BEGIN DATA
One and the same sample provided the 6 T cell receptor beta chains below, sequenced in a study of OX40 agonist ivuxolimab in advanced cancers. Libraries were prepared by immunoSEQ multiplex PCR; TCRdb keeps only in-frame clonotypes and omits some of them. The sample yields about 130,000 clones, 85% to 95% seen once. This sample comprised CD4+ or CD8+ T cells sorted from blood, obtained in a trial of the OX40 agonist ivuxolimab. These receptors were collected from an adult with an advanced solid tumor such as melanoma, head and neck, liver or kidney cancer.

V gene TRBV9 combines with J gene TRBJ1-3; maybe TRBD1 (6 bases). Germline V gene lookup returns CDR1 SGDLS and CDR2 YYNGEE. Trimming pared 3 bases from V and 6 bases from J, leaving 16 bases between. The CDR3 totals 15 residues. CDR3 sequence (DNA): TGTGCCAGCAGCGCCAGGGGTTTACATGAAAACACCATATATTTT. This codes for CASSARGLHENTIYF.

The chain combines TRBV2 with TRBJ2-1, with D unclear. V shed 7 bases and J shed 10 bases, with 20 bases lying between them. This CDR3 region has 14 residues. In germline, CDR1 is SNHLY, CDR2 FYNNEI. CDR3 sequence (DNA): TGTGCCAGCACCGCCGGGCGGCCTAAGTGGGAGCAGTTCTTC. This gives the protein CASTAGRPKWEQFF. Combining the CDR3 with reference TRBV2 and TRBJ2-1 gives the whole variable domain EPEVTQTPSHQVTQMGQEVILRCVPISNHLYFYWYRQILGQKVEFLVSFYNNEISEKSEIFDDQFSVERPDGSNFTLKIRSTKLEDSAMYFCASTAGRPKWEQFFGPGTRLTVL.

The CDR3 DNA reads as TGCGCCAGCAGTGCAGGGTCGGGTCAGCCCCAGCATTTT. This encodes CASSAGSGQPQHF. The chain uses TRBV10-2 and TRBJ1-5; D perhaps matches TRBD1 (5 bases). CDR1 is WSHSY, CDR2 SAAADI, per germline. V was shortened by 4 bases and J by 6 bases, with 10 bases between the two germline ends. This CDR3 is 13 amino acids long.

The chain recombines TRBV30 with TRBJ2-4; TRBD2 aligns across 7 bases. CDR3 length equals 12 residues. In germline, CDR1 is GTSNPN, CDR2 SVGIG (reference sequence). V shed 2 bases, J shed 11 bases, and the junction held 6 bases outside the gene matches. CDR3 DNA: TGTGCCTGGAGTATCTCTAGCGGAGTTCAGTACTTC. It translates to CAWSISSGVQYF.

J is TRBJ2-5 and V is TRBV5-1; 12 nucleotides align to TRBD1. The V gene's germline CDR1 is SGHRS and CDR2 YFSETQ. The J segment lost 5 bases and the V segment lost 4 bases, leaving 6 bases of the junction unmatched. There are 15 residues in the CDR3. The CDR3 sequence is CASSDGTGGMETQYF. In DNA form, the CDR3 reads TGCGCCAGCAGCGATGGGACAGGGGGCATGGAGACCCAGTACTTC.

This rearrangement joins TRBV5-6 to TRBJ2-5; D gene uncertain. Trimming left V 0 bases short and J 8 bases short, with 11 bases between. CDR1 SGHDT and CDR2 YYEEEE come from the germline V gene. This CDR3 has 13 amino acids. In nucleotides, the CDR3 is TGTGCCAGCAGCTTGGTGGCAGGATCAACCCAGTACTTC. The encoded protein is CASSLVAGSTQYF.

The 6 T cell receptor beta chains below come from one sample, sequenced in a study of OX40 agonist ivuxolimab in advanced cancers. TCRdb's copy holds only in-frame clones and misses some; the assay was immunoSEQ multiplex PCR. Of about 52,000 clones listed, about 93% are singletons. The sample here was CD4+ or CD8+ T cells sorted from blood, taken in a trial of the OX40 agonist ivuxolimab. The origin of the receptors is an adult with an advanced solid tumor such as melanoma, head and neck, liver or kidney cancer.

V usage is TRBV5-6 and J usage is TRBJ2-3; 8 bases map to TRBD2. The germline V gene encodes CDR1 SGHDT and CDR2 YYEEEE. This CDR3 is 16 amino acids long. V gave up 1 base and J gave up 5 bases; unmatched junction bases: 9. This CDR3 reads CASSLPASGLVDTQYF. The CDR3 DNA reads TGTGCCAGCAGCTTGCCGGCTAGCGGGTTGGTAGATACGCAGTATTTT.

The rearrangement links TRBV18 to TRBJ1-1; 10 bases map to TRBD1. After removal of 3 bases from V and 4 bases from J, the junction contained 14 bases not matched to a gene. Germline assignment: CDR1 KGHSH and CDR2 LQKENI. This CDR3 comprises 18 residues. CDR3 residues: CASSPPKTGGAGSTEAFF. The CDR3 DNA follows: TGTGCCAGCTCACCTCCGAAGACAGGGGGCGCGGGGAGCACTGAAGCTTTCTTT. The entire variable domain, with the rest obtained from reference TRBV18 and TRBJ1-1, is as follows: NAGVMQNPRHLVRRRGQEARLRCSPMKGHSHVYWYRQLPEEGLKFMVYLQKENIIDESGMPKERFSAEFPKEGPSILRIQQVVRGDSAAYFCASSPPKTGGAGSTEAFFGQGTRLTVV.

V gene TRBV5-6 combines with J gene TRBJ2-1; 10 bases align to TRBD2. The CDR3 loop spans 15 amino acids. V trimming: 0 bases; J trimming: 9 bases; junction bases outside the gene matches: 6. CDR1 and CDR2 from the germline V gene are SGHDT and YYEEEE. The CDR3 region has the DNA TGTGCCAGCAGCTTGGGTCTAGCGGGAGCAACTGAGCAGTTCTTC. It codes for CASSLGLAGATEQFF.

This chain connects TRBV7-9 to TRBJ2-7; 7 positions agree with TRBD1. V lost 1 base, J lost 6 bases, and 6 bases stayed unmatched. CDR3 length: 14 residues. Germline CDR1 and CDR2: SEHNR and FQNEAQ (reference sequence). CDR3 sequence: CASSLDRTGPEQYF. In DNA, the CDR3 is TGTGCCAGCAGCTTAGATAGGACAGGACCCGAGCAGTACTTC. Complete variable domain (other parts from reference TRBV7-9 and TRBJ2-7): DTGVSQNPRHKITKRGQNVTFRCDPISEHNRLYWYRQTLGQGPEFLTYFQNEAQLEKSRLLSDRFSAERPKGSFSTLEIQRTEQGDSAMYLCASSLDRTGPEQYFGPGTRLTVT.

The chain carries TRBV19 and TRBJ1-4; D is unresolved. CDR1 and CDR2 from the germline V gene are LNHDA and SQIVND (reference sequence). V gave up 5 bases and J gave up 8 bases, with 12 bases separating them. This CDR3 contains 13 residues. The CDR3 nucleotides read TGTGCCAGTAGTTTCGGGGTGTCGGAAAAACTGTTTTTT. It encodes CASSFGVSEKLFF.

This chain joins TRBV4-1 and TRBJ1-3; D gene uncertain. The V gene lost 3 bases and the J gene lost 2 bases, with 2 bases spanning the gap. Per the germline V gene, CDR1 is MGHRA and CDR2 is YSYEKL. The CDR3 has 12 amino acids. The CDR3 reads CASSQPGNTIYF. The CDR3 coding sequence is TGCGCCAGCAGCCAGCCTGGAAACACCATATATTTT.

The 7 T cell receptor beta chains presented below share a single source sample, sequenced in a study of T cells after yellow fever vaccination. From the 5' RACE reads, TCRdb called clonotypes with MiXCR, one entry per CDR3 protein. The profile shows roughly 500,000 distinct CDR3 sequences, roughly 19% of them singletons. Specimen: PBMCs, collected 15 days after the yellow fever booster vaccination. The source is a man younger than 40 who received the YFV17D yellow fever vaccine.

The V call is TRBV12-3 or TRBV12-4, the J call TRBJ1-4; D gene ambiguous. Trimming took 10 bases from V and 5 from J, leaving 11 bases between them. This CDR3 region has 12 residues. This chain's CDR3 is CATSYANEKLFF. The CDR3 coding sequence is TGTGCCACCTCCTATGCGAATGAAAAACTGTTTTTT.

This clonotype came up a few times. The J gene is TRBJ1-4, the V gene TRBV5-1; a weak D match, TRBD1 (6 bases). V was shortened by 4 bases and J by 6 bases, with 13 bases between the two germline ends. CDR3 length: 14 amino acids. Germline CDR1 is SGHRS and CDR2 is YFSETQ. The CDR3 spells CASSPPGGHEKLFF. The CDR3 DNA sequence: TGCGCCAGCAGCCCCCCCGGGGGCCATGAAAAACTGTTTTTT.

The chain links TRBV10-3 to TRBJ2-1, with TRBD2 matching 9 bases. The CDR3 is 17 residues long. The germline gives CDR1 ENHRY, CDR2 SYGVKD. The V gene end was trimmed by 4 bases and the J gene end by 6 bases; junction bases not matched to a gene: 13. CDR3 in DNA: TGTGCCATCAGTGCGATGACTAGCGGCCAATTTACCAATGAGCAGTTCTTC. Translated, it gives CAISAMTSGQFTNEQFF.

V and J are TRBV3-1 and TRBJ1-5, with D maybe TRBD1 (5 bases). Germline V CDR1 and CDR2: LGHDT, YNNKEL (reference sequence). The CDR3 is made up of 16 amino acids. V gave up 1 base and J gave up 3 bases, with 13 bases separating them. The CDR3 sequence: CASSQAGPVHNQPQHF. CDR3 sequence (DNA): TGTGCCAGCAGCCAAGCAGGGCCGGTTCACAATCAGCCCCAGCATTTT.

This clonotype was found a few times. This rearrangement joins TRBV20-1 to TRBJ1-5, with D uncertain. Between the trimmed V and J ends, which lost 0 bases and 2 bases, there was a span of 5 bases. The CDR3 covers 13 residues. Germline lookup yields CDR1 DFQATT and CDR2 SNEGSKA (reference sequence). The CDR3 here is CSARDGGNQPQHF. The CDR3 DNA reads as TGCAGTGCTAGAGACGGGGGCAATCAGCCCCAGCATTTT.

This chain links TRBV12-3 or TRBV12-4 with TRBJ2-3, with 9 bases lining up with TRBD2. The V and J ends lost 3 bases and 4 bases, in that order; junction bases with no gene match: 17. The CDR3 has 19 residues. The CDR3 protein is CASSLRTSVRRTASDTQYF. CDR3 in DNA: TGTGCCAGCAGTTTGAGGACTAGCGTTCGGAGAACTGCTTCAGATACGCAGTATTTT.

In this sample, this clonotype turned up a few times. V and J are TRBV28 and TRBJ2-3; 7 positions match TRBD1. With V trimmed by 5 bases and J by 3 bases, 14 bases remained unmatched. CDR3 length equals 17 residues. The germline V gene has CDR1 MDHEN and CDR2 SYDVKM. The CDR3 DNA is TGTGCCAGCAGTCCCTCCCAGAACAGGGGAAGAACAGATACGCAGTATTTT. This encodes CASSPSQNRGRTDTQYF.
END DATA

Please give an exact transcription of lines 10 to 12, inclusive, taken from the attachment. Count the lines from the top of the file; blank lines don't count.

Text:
The rearrangement links TRBV18 to TRBJ1-1; 10 bases map to TRBD1. After removal of 3 bases from V and 4 bases from J, the junction contained 14 bases not matched to a gene. Germline assignment: CDR1 KGHSH and CDR2 LQKENI. This CDR3 comprises 18 residues. CDR3 residues: CASSPPKTGGAGSTEAFF. The CDR3 DNA follows: TGTGCCAGCTCACCTCCGAAGACAGGGGGCGCGGGGAGCACTGAAGCTTTCTTT. The entire variable domain, with the rest obtained from reference TRBV18 and TRBJ1-1, is as follows: NAGVMQNPRHLVRRRGQEARLRCSPMKGHSHVYWYRQLPEEGLKFMVYLQKENIIDESGMPKERFSAEFPKEGPSILRIQQVVRGDSAAYFCASSPPKTGGAGSTEAFFGQGTRLTVV.

V gene TRBV5-6 combines with J gene TRBJ2-1; 10 bases align to TRBD2. The CDR3 loop spans 15 amino acids. V trimming: 0 bases; J trimming: 9 bases; junction bases outside the gene matches: 6. CDR1 and CDR2 from the germline V gene are SGHDT and YYEEEE. The CDR3 region has the DNA TGTGCCAGCAGCTTGGGTCTAGCGGGAGCAACTGAGCAGTTCTTC. It codes for CASSLGLAGATEQFF.

This chain connects TRBV7-9 to TRBJ2-7; 7 positions agree with TRBD1. V lost 1 base, J lost 6 bases, and 6 bases stayed unmatched. CDR3 length: 14 residues. Germline CDR1 and CDR2: SEHNR and FQNEAQ (reference sequence). CDR3 sequence: CASSLDRTGPEQYF. In DNA, the CDR3 is TGTGCCAGCAGCTTAGATAGGACAGGACCCGAGCAGTACTTC. Complete variable domain (other parts from reference TRBV7-9 and TRBJ2-7): DTGVSQNPRHKITKRGQNVTFRCDPISEHNRLYWYRQTLGQGPEFLTYFQNEAQLEKSRLLSDRFSAERPKGSFSTLEIQRTEQGDSAMYLCASSLDRTGPEQYFGPGTRLTVT.